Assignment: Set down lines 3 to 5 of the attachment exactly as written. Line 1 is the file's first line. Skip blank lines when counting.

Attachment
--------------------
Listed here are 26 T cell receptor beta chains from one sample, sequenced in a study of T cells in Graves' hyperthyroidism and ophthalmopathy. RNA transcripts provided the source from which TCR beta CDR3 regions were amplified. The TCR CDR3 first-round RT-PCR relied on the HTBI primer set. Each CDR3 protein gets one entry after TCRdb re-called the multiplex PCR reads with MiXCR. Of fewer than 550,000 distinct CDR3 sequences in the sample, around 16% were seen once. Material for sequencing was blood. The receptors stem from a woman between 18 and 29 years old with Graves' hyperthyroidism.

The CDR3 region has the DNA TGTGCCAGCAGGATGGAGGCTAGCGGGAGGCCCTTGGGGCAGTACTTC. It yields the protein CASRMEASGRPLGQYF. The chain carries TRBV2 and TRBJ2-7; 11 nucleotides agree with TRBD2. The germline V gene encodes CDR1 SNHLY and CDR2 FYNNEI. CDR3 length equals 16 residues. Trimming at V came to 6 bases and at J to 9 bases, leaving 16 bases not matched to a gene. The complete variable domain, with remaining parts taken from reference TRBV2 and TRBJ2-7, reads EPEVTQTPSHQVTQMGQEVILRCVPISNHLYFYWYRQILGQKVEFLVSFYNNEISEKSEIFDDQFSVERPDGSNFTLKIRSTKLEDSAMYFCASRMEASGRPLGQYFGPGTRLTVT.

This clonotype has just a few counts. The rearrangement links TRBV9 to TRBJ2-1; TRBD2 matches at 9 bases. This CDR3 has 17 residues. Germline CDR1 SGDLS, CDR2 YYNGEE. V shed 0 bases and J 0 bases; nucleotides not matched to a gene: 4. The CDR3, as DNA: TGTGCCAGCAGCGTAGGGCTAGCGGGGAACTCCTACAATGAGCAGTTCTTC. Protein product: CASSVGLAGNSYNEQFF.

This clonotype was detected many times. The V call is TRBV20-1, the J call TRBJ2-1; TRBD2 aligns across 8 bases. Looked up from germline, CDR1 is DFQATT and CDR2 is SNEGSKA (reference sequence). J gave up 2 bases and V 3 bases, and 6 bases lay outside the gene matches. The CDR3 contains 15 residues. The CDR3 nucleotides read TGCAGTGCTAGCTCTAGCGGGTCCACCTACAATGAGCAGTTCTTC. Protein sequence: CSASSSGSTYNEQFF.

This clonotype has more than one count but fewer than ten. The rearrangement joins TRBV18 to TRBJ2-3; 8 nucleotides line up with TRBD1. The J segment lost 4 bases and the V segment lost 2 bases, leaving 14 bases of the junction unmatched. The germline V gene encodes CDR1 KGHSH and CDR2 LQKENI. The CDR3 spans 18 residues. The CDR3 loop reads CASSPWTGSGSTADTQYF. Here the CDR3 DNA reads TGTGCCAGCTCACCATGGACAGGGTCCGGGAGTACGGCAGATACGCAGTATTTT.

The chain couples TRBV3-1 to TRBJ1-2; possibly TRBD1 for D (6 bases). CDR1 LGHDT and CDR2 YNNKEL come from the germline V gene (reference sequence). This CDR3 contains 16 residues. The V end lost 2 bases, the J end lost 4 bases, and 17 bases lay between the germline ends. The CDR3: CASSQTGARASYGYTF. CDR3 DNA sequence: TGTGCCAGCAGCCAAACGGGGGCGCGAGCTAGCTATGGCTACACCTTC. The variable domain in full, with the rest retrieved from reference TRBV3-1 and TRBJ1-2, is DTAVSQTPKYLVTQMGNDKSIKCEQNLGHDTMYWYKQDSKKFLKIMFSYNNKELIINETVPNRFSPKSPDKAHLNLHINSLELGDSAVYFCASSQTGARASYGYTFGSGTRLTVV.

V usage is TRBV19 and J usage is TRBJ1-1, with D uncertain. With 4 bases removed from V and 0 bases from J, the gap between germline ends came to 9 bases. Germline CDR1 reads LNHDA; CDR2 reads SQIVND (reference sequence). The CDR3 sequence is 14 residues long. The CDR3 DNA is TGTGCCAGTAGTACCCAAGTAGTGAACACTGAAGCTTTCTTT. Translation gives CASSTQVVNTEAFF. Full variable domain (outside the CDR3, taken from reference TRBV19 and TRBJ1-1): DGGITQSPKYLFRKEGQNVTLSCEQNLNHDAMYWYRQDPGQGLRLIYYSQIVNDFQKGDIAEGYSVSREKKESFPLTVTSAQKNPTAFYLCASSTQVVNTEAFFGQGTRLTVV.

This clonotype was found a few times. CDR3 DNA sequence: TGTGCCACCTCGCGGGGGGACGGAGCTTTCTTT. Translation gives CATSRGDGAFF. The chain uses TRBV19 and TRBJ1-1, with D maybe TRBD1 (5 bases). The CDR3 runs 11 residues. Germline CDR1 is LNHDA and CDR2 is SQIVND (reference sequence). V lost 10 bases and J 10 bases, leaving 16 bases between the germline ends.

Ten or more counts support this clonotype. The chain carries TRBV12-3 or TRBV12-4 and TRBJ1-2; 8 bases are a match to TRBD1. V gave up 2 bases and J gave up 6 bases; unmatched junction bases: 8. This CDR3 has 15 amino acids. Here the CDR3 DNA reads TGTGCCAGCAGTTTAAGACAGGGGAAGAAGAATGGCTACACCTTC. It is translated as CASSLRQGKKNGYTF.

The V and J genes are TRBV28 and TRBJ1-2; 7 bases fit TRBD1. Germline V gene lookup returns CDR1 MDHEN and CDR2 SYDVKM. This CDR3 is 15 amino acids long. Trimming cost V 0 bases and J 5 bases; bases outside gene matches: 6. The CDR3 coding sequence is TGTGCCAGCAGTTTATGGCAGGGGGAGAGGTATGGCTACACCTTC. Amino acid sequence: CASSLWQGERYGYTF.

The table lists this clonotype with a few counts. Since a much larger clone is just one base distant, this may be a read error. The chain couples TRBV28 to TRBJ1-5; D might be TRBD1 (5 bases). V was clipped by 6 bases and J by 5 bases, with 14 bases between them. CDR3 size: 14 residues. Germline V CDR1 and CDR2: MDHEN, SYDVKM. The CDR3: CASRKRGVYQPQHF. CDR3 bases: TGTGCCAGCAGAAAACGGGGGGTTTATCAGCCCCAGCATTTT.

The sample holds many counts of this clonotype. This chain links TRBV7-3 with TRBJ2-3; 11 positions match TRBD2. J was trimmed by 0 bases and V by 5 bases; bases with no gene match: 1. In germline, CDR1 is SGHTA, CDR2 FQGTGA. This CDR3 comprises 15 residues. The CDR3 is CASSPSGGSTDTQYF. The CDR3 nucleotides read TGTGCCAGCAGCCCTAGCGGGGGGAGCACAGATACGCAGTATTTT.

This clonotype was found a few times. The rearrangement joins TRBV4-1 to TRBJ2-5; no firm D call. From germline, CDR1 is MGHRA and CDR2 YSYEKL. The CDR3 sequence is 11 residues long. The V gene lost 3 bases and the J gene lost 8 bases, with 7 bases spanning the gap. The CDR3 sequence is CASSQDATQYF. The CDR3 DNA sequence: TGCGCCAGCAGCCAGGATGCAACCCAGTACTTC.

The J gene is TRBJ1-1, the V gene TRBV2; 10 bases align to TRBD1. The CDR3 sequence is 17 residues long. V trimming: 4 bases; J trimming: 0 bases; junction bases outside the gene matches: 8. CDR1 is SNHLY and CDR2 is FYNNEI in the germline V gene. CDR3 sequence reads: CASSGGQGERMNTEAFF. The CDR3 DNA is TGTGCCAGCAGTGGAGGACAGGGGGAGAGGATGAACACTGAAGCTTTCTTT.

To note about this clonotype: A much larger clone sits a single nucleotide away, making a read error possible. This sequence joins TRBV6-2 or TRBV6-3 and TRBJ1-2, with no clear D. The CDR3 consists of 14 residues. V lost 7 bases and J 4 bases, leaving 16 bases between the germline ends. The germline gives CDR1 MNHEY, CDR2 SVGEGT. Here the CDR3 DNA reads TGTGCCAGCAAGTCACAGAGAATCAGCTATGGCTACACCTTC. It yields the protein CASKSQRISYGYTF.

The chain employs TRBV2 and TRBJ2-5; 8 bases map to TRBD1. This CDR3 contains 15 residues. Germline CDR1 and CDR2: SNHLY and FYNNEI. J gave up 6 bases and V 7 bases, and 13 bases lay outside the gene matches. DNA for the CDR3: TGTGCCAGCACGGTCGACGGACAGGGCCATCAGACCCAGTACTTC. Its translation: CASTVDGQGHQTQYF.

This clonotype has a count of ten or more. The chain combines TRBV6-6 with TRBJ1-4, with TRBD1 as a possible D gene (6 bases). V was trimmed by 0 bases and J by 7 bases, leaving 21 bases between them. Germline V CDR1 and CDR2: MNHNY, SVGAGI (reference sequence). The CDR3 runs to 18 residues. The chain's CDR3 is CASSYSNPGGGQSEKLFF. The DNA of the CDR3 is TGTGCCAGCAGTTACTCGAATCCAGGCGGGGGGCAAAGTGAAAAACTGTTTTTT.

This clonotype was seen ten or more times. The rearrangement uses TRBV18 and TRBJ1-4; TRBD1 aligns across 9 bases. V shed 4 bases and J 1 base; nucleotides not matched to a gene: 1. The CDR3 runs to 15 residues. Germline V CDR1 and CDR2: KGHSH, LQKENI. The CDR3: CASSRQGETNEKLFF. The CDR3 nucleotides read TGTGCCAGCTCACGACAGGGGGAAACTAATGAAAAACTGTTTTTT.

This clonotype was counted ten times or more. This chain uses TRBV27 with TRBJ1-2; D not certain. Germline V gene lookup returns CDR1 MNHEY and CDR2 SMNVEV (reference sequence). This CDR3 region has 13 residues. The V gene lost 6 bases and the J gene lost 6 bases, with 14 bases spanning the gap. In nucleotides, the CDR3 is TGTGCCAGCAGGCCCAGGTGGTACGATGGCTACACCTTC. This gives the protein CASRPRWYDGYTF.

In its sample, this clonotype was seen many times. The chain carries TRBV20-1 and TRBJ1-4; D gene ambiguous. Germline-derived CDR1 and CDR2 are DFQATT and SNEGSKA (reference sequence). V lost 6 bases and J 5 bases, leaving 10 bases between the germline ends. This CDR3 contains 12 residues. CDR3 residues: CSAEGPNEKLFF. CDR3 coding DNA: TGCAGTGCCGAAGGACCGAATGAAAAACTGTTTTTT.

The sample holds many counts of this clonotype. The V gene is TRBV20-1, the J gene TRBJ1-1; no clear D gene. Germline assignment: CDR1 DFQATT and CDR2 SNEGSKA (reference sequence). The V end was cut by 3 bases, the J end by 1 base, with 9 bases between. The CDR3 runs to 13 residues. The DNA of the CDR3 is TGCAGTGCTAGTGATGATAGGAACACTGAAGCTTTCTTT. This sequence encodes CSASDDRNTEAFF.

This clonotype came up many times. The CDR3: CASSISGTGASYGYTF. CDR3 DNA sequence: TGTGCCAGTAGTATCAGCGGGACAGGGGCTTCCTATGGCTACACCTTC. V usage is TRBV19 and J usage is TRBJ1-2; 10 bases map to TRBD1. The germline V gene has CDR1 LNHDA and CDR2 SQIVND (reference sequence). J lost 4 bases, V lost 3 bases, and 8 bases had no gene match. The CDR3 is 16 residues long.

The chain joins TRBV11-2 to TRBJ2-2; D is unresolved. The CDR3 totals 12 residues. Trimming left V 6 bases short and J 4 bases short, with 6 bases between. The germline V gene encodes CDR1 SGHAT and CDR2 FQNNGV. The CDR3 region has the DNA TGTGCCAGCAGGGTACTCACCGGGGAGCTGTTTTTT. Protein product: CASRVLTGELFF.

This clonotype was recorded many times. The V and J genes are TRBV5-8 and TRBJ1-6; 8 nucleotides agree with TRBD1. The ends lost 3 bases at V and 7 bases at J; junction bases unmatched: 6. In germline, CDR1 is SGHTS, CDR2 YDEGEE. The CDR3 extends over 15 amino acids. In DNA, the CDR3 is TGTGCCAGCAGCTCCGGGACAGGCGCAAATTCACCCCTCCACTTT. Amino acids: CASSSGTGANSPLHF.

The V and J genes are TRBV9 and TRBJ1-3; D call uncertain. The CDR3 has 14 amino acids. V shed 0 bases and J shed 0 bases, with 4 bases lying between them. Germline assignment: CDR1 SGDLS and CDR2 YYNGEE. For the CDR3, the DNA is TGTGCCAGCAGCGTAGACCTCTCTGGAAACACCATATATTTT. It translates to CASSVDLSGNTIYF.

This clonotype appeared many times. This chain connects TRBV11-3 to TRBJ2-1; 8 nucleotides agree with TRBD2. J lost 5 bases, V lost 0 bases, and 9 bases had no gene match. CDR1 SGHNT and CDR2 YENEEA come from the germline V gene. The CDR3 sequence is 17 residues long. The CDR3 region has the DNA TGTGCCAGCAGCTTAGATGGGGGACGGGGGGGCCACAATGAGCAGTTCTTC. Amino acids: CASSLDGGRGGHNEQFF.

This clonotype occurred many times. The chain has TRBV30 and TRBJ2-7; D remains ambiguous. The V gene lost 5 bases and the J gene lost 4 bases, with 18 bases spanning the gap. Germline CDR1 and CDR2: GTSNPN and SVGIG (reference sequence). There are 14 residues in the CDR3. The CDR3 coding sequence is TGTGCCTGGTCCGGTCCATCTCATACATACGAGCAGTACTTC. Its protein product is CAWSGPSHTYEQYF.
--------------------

This clonotype has just a few counts. The rearrangement links TRBV9 to TRBJ2-1; TRBD2 matches at 9 bases. This CDR3 has 17 residues. Germline CDR1 SGDLS, CDR2 YYNGEE. V shed 0 bases and J 0 bases; nucleotides not matched to a gene: 4. The CDR3, as DNA: TGTGCCAGCAGCGTAGGGCTAGCGGGGAACTCCTACAATGAGCAGTTCTTC. Protein product: CASSVGLAGNSYNEQFF.

This clonotype was detected many times. The V call is TRBV20-1, the J call TRBJ2-1; TRBD2 aligns across 8 bases. Looked up from germline, CDR1 is DFQATT and CDR2 is SNEGSKA (reference sequence). J gave up 2 bases and V 3 bases, and 6 bases lay outside the gene matches. The CDR3 contains 15 residues. The CDR3 nucleotides read TGCAGTGCTAGCTCTAGCGGGTCCACCTACAATGAGCAGTTCTTC. Protein sequence: CSASSSGSTYNEQFF.

This clonotype has more than one count but fewer than ten. The rearrangement joins TRBV18 to TRBJ2-3; 8 nucleotides line up with TRBD1. The J segment lost 4 bases and the V segment lost 2 bases, leaving 14 bases of the junction unmatched. The germline V gene encodes CDR1 KGHSH and CDR2 LQKENI. The CDR3 spans 18 residues. The CDR3 loop reads CASSPWTGSGSTADTQYF. Here the CDR3 DNA reads TGTGCCAGCTCACCATGGACAGGGTCCGGGAGTACGGCAGATACGCAGTATTTT.